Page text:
A day in the life of a General Medicine doctor
It was always a dream of British General Medicine RMO, Dr Gabriella Paoloni, to move to New Zealand and work as a doctor. That dream came true and she now works in Thames, which is in the Waikato region of New Zealand.
“It’s a small hospital and community, so everyone helps each other. The consultants are always approachable. As it is a rural hospital, they have to be very knowledgeable about everything. I’ve learned a lot. I feel like my knowledge and experience are now very diverse from being out here.”
General medicine is a varied and challenging specialty. Every day you deal with a wide range of conditions and patients, and no day is ever the same.
Working in General Medicine during the pandemic the challenging conditions heightened. After months of planning to move to New Zealand, Dr Gabriella finished her FY2 paediatrics rotation in Torbay Hospital, Devon. But the coronavirus pandemic was in full swing in the UK, so she chose to stay at Torbay for longer.
“Paediatrics wasn’t much affected, but we changed our shifts to make sure everything would still work if one of the team went off sick. The whole hospital changed. Recovery rooms became an extension of ICU. There were Covid and non-Covid teams… it was like we were prepping to go to war.”
Though she was hoping to move to New Zealand for work in September 2020, New Zealand had closed its borders and it took a little longer than usual to obtain a special visa and the right job offer. She moved to an A&E department in Portsmouth during the interim, just as the second wave of Covid-19 hit the UK.
“That was horrendous. I remember a day when there were eighteen ambulances waiting outside, all with Covid patients on oxygen… they were getting triaged to come in based on who was going to run out of oxygen first. It was so surreal.”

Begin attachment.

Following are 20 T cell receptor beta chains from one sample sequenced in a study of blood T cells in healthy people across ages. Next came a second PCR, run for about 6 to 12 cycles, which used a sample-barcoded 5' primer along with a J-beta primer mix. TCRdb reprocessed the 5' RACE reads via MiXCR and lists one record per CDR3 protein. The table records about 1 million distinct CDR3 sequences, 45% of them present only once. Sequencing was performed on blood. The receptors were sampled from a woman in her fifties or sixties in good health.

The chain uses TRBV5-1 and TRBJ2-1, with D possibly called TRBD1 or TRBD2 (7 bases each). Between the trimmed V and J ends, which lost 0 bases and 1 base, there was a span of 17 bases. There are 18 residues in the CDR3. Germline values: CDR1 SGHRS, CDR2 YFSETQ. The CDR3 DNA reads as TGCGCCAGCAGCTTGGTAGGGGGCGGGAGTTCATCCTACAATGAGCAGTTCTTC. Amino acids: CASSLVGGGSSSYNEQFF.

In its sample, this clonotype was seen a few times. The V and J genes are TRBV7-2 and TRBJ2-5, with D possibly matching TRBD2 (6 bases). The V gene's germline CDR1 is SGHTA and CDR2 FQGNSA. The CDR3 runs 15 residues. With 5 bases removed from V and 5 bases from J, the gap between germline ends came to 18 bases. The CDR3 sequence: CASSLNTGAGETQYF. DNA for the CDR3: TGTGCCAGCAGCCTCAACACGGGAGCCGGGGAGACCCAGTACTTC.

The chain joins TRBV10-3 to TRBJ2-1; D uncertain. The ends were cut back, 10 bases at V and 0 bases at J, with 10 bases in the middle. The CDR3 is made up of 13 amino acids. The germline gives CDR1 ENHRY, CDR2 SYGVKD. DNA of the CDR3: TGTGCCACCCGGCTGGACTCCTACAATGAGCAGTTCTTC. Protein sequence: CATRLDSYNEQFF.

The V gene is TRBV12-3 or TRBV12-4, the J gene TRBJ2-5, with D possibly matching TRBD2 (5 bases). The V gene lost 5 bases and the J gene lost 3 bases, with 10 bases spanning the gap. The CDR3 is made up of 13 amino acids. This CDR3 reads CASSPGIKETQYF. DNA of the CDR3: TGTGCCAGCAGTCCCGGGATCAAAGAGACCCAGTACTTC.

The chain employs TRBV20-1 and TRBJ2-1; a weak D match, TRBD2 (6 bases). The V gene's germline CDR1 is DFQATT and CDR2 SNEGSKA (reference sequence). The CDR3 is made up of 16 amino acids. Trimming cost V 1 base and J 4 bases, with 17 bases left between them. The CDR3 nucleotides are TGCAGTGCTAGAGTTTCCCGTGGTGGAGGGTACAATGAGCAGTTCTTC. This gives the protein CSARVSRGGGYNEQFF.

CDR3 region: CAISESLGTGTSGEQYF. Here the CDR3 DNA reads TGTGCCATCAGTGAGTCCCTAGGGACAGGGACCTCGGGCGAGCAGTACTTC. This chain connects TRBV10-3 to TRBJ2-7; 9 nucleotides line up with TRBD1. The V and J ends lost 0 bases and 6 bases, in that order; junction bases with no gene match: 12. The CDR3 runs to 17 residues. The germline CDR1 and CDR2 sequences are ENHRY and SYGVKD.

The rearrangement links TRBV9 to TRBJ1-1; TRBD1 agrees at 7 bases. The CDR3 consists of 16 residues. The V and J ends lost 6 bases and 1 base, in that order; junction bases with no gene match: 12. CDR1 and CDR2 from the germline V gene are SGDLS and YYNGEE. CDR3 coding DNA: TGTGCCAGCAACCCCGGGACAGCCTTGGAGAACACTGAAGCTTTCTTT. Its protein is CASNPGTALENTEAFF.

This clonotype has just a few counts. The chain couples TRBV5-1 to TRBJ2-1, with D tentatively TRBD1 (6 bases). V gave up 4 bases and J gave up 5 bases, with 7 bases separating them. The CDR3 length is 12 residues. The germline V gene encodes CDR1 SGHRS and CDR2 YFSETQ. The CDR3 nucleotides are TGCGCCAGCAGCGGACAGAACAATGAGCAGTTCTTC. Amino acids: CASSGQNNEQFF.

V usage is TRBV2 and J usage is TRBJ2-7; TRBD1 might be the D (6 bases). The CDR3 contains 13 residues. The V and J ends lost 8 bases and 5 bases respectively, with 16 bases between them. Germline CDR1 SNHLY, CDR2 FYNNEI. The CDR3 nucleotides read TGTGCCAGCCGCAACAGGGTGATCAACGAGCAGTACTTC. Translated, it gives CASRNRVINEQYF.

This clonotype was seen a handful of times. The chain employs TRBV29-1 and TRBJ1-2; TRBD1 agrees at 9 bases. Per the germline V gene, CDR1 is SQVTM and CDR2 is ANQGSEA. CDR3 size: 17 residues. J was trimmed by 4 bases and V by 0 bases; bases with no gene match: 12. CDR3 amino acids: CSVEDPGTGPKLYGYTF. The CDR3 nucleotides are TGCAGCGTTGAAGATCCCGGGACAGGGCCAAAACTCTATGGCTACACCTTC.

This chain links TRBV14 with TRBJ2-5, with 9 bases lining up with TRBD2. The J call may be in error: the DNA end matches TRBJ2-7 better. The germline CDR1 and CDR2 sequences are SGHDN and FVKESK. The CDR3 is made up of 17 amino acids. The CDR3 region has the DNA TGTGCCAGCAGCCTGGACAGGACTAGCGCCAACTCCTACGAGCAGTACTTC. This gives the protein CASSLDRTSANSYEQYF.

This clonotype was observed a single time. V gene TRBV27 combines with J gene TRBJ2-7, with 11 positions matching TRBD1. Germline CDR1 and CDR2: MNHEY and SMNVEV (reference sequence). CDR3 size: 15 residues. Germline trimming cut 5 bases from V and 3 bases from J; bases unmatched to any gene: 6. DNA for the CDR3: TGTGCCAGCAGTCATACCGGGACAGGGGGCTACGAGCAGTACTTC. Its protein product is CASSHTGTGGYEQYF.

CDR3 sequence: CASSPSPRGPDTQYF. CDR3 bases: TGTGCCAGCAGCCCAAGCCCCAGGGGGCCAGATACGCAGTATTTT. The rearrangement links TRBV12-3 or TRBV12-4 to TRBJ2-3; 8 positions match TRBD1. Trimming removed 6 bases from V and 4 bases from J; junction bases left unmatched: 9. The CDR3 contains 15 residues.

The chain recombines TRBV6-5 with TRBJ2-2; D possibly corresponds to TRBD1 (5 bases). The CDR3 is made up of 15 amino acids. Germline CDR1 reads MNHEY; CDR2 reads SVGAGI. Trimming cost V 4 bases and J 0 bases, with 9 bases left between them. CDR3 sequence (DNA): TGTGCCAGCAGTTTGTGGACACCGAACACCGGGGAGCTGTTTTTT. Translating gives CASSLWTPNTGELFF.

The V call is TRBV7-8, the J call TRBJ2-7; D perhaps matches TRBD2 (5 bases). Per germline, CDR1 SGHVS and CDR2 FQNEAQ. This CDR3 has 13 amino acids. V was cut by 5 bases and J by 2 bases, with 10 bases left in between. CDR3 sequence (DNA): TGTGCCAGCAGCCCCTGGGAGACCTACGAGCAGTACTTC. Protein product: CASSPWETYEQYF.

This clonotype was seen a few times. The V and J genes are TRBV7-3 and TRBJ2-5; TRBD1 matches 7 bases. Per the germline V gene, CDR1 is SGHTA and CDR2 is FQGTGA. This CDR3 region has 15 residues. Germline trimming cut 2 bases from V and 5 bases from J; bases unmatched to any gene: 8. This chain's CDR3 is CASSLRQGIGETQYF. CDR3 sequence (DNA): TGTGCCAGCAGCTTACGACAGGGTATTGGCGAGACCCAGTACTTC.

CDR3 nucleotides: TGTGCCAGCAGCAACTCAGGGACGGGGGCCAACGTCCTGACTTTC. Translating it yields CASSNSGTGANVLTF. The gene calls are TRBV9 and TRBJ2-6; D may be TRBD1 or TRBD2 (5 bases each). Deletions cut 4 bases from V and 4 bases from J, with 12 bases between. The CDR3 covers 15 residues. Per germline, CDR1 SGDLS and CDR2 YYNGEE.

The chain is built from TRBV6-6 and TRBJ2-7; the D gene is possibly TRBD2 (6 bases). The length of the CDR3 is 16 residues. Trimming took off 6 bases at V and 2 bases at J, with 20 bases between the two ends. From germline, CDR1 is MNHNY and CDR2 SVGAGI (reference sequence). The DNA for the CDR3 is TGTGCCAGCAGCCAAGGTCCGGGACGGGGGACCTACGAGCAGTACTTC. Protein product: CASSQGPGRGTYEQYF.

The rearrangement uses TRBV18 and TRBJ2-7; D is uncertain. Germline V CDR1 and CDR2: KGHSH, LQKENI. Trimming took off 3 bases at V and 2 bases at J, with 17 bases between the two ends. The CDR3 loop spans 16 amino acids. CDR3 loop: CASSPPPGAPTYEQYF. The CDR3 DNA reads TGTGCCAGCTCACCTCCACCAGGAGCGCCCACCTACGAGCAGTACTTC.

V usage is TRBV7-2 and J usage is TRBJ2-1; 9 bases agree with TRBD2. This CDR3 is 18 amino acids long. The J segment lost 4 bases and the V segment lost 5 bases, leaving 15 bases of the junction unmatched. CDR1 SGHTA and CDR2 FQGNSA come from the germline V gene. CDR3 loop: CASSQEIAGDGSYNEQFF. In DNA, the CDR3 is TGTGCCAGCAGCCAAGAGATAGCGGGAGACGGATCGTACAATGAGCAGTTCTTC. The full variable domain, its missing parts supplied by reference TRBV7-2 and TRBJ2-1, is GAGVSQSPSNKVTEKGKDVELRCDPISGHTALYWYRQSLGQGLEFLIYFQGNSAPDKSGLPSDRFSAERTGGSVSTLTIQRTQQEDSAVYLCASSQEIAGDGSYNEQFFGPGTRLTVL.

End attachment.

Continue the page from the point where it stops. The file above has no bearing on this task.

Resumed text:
After finally making the move to New Zealand, Dr Gabriella was offered a 12-month contract in Thames, a small New Zealand town located on the Coromandel Peninsula, 1.5 hours’ drive from Auckland. A bit more paperwork and two weeks of quarantine were required before Dr Gabriella could travel to her new home.
To navigate the varied and challenging role of General Medicine, you will need to have the ability to work well in a team and quickly and confidently solve problems when they arise. You will need to be decisive as you may have to make diagnoses based on limited clinical evidence.
Most General Medicine specialists in New Zealand public hospitals are involved in the care of inpatients admitted with acute medical problems. They supervise junior staff who are responsible for day-to-day patient care and are available on-call to provide advice for their junior staff as required.
One great thing about the specialty is that it is broad-based and allows you to keep your options open, although there are many areas of medicine to explore and take special interest in.
“There’s part of me that might want to try a different specialty or hospital or area one day. But at the moment I’m enjoying things and learning lots," explained Gabriella of her time at Thames, in New Zealand.
She’s now settled in Thames with three other doctors (coincidentally all from the North of England), enjoying the learning experience and better work/life balance New Zealand offers.